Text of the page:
For example, consider a single-layer neural network for recognizing a hand-written digit image, as shown in the following diagram:

In this example, the input image is a grid of 28 x 28 grayscale pixels. As a first step, each image is translated into a string of 784 numerical values, described more formally as a vector with 784 dimensions. In this example, the output neuron that corresponds to the digit `8` directly accepts the input pixels, multiplies them by a set of parameter values known as weights, and passes along the result. There is an individual weight for each of the red lines in the diagram above.

By matching its weights against the input it receives, the neuron is acting as a similarity filter, as illustrated here:

While this is a basic example, it illustrates the core behavior of much more complex neural networks containing many layers that perform many intermediate transformations of the input data they receive. At each layer, the incoming input data, which may have been heavily altered by preceding layers, is matched against the weights of each neuron in the network. Those neurons then pass along their responses as input to the next layer.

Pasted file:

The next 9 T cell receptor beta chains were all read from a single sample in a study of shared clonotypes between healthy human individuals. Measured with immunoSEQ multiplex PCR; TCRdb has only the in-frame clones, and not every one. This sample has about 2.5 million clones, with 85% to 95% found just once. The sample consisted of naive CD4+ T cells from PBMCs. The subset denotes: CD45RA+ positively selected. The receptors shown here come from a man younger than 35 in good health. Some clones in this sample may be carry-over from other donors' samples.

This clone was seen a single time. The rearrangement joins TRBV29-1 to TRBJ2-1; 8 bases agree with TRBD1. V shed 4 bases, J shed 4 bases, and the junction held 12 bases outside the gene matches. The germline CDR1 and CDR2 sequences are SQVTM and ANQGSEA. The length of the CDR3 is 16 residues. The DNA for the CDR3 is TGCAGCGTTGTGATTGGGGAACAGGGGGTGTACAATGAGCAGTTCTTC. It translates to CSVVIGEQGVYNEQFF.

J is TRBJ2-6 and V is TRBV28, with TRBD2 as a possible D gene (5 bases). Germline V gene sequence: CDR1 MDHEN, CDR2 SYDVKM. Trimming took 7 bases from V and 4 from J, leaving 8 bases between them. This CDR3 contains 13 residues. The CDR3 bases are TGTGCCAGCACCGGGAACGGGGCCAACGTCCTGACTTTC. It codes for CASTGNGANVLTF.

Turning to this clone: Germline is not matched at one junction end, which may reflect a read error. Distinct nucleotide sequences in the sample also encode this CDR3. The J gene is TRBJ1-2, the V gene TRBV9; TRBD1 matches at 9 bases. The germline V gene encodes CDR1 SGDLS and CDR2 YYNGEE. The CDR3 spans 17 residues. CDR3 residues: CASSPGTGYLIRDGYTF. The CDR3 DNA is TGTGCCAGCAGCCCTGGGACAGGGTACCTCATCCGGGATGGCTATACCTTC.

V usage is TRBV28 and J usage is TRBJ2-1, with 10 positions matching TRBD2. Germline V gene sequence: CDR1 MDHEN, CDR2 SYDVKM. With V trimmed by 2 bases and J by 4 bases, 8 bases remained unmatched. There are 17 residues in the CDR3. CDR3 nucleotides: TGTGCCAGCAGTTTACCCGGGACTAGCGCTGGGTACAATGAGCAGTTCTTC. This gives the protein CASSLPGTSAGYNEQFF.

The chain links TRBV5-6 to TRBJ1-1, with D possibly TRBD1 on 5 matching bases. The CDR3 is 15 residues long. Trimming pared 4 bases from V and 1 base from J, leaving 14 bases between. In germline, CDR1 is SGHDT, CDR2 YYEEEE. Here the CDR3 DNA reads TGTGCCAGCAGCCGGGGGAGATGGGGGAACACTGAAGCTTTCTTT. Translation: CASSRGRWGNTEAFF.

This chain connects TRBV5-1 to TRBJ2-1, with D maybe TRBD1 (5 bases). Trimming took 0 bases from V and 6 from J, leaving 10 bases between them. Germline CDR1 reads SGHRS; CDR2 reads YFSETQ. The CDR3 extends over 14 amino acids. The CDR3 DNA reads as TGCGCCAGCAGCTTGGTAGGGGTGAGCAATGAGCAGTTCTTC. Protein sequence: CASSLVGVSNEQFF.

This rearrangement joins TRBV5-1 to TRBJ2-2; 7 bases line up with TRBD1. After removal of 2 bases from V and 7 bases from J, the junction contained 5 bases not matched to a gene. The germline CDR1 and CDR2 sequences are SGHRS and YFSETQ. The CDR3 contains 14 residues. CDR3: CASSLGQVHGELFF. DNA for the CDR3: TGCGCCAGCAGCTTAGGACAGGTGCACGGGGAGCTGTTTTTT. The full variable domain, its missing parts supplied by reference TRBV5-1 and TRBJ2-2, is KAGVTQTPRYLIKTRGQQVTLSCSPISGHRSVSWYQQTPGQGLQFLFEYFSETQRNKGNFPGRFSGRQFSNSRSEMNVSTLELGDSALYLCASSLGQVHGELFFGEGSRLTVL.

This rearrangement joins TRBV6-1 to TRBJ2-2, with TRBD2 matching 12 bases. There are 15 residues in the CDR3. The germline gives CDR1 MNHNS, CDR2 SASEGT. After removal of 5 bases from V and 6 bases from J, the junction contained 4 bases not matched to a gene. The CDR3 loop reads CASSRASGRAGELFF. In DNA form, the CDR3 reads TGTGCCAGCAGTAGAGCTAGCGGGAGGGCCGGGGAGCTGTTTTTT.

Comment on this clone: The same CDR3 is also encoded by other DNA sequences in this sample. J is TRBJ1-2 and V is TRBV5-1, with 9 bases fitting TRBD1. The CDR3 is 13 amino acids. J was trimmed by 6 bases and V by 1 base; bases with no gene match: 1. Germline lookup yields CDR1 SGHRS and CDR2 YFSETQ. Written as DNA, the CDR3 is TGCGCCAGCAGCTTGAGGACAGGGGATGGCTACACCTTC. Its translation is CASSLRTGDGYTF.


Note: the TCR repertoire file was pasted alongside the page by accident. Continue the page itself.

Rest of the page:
How are these weights calculated for every neuron set? That takes place through a training process. This process often involves processing very large labeled datasets over and over. These datasets may contain millions or even billions of labeled examples! Training state-of-the art ML models on large datasets can take weeks even on powerful hardware. Google designed and built TPUs to increase productivity by making it possible to complete massive computational workloads like these in minutes or hours instead of weeks.